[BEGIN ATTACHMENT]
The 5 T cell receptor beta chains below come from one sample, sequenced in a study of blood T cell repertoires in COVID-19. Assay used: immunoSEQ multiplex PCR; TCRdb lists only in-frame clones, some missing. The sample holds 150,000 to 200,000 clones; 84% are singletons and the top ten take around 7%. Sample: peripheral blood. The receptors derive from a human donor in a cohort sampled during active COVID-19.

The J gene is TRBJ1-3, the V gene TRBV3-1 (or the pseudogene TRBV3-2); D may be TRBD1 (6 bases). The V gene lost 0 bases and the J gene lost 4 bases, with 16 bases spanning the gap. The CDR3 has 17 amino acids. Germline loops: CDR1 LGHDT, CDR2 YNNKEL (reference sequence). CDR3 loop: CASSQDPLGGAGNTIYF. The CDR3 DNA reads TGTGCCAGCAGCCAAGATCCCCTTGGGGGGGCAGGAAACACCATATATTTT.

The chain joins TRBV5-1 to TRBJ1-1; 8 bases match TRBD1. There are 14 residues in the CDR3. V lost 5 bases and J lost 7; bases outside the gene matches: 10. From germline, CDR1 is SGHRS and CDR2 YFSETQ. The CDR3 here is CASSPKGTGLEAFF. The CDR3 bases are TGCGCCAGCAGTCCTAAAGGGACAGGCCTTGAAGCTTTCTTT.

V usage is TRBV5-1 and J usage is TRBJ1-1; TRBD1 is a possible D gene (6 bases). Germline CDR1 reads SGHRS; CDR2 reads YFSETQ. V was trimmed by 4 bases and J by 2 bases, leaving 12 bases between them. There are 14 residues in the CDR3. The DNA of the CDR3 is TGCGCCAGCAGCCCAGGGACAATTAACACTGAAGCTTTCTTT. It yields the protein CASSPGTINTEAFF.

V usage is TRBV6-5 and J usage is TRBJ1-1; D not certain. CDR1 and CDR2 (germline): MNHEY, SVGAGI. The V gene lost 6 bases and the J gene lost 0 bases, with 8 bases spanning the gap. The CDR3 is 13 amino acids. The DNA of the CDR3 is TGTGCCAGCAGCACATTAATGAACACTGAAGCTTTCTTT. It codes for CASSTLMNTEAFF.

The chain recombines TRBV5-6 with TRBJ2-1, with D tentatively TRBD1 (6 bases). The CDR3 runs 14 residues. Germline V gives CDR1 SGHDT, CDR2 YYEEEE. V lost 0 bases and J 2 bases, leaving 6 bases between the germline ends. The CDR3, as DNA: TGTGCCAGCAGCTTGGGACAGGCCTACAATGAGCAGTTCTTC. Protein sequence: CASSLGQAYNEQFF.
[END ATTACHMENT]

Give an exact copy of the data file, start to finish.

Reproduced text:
The 5 T cell receptor beta chains below come from one sample, sequenced in a study of blood T cell repertoires in COVID-19. Assay used: immunoSEQ multiplex PCR; TCRdb lists only in-frame clones, some missing. The sample holds 150,000 to 200,000 clones; 84% are singletons and the top ten take around 7%. Sample: peripheral blood. The receptors derive from a human donor in a cohort sampled during active COVID-19.

The J gene is TRBJ1-3, the V gene TRBV3-1 (or the pseudogene TRBV3-2); D may be TRBD1 (6 bases). The V gene lost 0 bases and the J gene lost 4 bases, with 16 bases spanning the gap. The CDR3 has 17 amino acids. Germline loops: CDR1 LGHDT, CDR2 YNNKEL (reference sequence). CDR3 loop: CASSQDPLGGAGNTIYF. The CDR3 DNA reads TGTGCCAGCAGCCAAGATCCCCTTGGGGGGGCAGGAAACACCATATATTTT.

The chain joins TRBV5-1 to TRBJ1-1; 8 bases match TRBD1. There are 14 residues in the CDR3. V lost 5 bases and J lost 7; bases outside the gene matches: 10. From germline, CDR1 is SGHRS and CDR2 YFSETQ. The CDR3 here is CASSPKGTGLEAFF. The CDR3 bases are TGCGCCAGCAGTCCTAAAGGGACAGGCCTTGAAGCTTTCTTT.

V usage is TRBV5-1 and J usage is TRBJ1-1; TRBD1 is a possible D gene (6 bases). Germline CDR1 reads SGHRS; CDR2 reads YFSETQ. V was trimmed by 4 bases and J by 2 bases, leaving 12 bases between them. There are 14 residues in the CDR3. The DNA of the CDR3 is TGCGCCAGCAGCCCAGGGACAATTAACACTGAAGCTTTCTTT. It yields the protein CASSPGTINTEAFF.

V usage is TRBV6-5 and J usage is TRBJ1-1; D not certain. CDR1 and CDR2 (germline): MNHEY, SVGAGI. The V gene lost 6 bases and the J gene lost 0 bases, with 8 bases spanning the gap. The CDR3 is 13 amino acids. The DNA of the CDR3 is TGTGCCAGCAGCACATTAATGAACACTGAAGCTTTCTTT. It codes for CASSTLMNTEAFF.

The chain recombines TRBV5-6 with TRBJ2-1, with D tentatively TRBD1 (6 bases). The CDR3 runs 14 residues. Germline V gives CDR1 SGHDT, CDR2 YYEEEE. V lost 0 bases and J 2 bases, leaving 6 bases between the germline ends. The CDR3, as DNA: TGTGCCAGCAGCTTGGGACAGGCCTACAATGAGCAGTTCTTC. Protein sequence: CASSLGQAYNEQFF.